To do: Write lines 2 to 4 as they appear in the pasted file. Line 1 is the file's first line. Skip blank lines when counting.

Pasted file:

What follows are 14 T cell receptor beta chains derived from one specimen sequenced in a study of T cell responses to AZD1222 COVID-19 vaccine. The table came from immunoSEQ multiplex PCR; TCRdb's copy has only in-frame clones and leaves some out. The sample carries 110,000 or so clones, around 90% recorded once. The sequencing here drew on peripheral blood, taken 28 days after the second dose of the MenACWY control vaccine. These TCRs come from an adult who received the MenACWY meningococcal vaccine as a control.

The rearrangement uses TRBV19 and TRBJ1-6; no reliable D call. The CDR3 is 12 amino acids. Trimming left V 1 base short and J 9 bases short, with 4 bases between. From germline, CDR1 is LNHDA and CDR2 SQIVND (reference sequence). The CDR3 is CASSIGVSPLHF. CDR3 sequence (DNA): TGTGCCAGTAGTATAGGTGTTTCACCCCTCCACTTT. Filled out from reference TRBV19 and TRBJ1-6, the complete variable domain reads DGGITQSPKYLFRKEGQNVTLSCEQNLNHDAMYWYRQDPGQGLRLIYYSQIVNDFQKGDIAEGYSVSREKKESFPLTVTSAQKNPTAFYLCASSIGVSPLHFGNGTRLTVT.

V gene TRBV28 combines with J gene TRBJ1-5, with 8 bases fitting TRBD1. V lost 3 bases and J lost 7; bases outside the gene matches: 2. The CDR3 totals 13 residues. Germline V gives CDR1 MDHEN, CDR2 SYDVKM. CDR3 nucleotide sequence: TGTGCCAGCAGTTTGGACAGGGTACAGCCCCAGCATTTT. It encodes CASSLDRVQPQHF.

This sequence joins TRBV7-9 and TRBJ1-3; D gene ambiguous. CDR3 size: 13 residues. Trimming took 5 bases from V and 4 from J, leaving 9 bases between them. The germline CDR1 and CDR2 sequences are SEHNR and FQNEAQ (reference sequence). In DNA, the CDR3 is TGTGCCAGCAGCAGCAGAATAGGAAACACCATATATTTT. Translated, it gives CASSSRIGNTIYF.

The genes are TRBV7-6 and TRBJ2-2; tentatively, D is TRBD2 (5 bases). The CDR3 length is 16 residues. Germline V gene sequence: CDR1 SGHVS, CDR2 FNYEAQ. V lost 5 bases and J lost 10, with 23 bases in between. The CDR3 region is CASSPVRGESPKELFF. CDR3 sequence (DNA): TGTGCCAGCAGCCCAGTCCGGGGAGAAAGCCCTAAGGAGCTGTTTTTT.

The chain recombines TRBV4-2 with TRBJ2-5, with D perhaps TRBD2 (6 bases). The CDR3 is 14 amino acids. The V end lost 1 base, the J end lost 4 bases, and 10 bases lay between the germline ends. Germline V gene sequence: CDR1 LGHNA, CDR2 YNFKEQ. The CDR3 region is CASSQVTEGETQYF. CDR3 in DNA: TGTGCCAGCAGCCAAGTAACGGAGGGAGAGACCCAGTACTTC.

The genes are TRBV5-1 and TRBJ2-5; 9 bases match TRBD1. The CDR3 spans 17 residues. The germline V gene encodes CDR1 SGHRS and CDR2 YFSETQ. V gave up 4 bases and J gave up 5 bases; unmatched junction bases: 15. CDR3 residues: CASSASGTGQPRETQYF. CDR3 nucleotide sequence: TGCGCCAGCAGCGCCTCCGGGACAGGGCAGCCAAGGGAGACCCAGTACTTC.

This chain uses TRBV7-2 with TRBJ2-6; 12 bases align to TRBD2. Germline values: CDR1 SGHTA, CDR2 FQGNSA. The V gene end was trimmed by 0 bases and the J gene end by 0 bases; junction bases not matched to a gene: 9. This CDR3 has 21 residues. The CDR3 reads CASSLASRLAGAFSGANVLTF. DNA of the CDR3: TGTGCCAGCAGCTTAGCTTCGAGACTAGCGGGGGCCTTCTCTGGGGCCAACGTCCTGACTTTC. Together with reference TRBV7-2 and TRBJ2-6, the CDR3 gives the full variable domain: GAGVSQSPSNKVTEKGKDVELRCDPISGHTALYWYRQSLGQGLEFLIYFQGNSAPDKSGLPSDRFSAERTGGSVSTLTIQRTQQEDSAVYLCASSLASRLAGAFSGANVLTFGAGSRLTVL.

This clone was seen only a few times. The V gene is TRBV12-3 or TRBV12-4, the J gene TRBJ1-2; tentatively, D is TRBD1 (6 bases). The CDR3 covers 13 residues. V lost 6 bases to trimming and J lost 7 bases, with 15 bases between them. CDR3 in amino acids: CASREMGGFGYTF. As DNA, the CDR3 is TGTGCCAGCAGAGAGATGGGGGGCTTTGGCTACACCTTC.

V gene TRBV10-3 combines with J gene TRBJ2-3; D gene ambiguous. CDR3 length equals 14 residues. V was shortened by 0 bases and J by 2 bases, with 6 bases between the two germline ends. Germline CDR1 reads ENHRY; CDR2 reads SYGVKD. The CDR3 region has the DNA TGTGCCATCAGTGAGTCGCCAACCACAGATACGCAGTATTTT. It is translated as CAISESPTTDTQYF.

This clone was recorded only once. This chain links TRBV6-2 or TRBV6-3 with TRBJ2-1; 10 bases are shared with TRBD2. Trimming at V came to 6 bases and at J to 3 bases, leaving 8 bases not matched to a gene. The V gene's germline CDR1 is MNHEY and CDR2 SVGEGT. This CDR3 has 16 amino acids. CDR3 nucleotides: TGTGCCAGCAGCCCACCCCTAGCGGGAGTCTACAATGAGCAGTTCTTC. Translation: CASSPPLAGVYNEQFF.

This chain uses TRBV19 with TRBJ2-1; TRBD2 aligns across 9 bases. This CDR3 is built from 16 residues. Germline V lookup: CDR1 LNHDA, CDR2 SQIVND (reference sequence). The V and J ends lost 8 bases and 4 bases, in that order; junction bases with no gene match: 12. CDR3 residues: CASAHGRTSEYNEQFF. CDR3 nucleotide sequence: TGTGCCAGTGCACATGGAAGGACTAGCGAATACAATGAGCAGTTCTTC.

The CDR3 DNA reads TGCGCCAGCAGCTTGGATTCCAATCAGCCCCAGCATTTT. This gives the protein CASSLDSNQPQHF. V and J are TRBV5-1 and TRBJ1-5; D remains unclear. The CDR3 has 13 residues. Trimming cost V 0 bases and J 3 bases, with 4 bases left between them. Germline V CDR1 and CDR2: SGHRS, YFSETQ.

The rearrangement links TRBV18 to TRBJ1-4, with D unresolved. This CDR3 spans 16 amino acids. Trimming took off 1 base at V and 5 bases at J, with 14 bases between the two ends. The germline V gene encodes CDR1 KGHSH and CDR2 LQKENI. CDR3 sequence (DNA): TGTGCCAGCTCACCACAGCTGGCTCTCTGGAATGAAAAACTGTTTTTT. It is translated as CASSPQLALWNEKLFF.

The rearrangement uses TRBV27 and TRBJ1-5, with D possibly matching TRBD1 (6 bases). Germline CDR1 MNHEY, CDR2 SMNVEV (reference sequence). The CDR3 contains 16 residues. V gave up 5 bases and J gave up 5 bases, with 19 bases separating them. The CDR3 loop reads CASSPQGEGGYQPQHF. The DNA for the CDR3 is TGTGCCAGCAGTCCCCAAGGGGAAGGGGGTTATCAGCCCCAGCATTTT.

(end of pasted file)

The rearrangement uses TRBV19 and TRBJ1-6; no reliable D call. The CDR3 is 12 amino acids. Trimming left V 1 base short and J 9 bases short, with 4 bases between. From germline, CDR1 is LNHDA and CDR2 SQIVND (reference sequence). The CDR3 is CASSIGVSPLHF. CDR3 sequence (DNA): TGTGCCAGTAGTATAGGTGTTTCACCCCTCCACTTT. Filled out from reference TRBV19 and TRBJ1-6, the complete variable domain reads DGGITQSPKYLFRKEGQNVTLSCEQNLNHDAMYWYRQDPGQGLRLIYYSQIVNDFQKGDIAEGYSVSREKKESFPLTVTSAQKNPTAFYLCASSIGVSPLHFGNGTRLTVT.

V gene TRBV28 combines with J gene TRBJ1-5, with 8 bases fitting TRBD1. V lost 3 bases and J lost 7; bases outside the gene matches: 2. The CDR3 totals 13 residues. Germline V gives CDR1 MDHEN, CDR2 SYDVKM. CDR3 nucleotide sequence: TGTGCCAGCAGTTTGGACAGGGTACAGCCCCAGCATTTT. It encodes CASSLDRVQPQHF.

This sequence joins TRBV7-9 and TRBJ1-3; D gene ambiguous. CDR3 size: 13 residues. Trimming took 5 bases from V and 4 from J, leaving 9 bases between them. The germline CDR1 and CDR2 sequences are SEHNR and FQNEAQ (reference sequence). In DNA, the CDR3 is TGTGCCAGCAGCAGCAGAATAGGAAACACCATATATTTT. Translated, it gives CASSSRIGNTIYF.